An array of Silk Road projects now crisscross Eurasia, progressively networking east-west and north-south corridors through many an economic zone; an expanding connectivity and infrastructure development frenzy involving Russia, China, India, Pakistan, Iran, Southeast and Central Asia. Connectivity, now more than geography, is destiny.
It’s not by accident that a lot of the action happens in member-states or observers of the Shanghai Cooperation Organization (SCO). The New Silk Roads are about to be totally intertwined with the reprogramming of the SCO as a security-economic cooperation umbrella.
In parallel Russia, with the progressive coordination of the Eurasia Economic Union (EEU) with the New Silk Roads, projects the Russia-China strategic partnership much further than just New Silk Road connectivity to Europe. Follow those CUES Southeast Asia – via the Maritime Silk Road — is a key hub in the New Connectivity Game in Eurasia. Which brings us to the alleged illegality of the “nine-dash line” Chinese claim of indisputable sovereignty as recently ruled in The Hague.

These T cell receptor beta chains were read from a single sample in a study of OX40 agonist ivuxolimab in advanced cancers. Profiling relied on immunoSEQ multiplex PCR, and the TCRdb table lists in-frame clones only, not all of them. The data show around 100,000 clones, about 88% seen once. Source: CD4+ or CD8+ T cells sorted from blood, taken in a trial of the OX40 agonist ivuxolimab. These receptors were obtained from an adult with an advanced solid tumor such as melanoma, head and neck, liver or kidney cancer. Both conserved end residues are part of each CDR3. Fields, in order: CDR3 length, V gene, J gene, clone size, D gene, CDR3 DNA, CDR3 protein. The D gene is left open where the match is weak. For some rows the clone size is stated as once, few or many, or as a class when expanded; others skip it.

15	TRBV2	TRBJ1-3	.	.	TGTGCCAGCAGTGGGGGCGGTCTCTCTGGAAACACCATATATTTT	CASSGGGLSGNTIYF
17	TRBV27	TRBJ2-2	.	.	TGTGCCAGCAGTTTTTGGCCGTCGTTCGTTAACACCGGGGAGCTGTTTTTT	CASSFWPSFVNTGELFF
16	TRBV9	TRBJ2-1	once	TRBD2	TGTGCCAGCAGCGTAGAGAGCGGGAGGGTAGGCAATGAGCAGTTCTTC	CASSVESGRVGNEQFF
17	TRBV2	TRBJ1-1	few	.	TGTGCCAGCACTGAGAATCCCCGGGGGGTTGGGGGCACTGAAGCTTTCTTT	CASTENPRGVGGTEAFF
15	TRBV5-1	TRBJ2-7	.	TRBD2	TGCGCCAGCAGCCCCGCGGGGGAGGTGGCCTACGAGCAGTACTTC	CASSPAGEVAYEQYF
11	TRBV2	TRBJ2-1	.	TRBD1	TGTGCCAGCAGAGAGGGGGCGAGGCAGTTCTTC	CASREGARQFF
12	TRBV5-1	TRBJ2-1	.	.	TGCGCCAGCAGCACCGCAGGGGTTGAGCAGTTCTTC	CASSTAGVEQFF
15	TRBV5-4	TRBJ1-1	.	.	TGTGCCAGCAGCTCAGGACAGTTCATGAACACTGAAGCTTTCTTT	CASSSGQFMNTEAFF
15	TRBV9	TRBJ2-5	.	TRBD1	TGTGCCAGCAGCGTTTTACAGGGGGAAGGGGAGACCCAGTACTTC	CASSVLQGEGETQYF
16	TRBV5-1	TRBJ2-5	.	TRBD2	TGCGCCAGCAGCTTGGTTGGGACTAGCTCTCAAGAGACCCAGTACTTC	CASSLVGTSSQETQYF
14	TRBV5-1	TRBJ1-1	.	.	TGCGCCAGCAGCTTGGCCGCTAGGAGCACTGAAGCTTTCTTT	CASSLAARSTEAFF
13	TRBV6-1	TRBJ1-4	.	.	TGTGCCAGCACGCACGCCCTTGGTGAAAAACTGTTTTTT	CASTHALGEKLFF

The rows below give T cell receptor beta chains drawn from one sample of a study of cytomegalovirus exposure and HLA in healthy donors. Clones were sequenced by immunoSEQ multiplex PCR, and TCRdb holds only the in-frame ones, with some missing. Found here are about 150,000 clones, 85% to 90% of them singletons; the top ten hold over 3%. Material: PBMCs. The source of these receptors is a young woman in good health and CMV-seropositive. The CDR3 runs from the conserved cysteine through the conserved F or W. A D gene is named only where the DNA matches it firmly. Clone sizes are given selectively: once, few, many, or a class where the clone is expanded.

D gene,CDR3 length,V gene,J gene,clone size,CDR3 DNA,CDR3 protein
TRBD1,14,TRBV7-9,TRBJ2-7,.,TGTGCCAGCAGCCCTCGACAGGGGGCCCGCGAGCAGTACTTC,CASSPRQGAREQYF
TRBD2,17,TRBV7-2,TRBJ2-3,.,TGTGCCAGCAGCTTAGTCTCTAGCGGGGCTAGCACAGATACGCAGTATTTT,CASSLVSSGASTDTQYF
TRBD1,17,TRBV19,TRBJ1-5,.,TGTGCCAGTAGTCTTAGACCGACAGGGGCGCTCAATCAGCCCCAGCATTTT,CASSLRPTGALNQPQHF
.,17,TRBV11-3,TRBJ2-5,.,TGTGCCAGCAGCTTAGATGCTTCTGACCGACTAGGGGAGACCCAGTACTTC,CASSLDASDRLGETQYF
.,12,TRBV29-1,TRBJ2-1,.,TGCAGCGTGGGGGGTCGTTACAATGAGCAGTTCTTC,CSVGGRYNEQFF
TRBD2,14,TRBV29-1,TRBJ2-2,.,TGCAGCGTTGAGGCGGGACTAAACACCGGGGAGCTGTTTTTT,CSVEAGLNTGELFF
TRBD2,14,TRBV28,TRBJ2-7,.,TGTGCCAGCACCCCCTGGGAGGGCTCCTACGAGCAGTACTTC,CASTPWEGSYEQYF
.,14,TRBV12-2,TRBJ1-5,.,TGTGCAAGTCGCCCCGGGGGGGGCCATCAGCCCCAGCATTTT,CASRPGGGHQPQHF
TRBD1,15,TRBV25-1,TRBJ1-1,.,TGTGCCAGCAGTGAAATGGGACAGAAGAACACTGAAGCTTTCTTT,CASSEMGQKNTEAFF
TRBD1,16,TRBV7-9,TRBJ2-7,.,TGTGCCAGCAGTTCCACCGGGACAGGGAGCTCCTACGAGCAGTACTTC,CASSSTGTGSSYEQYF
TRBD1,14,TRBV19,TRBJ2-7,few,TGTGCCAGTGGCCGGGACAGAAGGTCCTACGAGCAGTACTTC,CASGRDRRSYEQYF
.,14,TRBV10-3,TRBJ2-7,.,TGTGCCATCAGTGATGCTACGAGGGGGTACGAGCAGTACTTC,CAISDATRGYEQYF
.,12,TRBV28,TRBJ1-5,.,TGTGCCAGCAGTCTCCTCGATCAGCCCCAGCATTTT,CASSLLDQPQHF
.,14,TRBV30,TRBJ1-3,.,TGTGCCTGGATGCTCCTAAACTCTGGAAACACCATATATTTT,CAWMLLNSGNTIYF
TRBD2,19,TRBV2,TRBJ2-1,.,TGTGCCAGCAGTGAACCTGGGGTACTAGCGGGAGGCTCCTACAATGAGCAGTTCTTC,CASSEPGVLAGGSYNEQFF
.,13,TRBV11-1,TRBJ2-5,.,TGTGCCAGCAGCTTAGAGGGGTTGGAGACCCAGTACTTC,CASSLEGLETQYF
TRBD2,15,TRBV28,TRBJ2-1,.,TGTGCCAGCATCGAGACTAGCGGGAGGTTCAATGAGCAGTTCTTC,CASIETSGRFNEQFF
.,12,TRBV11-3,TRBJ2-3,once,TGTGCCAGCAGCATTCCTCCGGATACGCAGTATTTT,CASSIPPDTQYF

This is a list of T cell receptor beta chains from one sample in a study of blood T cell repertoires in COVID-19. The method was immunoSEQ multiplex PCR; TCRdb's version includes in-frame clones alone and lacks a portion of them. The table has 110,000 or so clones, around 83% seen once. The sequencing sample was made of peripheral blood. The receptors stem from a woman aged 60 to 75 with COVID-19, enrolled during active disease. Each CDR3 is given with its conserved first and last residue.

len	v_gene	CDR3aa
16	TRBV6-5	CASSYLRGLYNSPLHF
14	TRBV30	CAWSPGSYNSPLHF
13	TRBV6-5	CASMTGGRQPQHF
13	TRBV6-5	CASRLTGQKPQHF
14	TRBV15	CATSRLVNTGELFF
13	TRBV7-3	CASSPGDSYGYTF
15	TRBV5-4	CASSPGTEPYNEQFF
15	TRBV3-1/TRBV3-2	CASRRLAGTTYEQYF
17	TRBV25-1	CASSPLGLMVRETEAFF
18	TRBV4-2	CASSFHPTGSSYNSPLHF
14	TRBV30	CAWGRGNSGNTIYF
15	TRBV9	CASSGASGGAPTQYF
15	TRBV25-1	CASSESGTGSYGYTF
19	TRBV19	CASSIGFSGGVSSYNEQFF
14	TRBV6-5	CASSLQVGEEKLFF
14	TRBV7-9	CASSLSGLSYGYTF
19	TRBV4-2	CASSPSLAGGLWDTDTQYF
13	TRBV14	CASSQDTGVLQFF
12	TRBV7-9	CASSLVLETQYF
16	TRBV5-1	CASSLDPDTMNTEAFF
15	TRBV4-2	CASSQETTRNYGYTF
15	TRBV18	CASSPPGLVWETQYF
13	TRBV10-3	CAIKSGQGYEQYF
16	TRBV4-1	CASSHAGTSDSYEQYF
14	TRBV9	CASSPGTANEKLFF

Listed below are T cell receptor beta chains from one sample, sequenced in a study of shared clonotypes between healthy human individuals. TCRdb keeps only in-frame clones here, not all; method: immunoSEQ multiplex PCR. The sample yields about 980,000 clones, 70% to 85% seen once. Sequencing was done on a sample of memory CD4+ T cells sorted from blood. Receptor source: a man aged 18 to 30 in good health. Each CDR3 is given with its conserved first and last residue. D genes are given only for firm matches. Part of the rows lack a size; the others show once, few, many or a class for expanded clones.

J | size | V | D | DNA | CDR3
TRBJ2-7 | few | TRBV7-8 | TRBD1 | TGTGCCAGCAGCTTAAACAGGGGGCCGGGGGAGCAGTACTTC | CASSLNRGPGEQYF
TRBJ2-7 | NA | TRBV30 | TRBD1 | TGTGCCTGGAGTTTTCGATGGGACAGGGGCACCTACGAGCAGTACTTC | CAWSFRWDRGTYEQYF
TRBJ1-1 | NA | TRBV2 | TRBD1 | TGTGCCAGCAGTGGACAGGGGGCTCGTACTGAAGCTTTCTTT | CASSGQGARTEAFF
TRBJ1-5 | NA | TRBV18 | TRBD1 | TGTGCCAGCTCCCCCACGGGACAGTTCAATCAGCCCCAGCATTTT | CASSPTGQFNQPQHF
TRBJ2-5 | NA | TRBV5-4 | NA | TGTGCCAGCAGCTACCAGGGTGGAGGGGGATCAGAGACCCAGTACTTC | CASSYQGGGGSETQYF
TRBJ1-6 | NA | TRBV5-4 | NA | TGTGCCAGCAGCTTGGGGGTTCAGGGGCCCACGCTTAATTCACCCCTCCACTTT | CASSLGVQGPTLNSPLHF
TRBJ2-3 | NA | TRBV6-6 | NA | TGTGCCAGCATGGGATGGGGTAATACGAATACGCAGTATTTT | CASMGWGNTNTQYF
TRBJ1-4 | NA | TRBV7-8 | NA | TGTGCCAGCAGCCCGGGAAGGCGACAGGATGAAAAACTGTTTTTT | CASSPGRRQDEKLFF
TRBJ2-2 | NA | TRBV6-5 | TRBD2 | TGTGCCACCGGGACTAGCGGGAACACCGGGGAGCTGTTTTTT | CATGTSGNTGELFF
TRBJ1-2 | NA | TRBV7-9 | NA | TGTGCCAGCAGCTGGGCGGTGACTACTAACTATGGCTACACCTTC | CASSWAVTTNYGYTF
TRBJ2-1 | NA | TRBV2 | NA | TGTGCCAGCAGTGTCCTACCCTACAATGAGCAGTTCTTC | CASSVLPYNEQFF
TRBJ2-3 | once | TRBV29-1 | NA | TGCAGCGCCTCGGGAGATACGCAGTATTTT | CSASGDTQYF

The US and the Philippines have a mutual defense treaty since 1951, according to which “island territories under [Manila’s] jurisdiction” must also be defended. Washington under a potential neoliberalcon Hillary Clinton presidency – and Kurt Campbell, who conceptualized the “pivot to Asia” as possible Secretary of State — might be tempted to declare the treaty applies to offshore islands, atolls, “rocks” and even underwater features such as Scarborough Shoal.
Beijing won’t wait to fall into this possible trap. Following a recent meeting in Inner Mongolia, China and ASEAN are set to launch an emergency diplomatic hotline and eventually adopt a Code for Unplanned Encounters at Sea (CUES).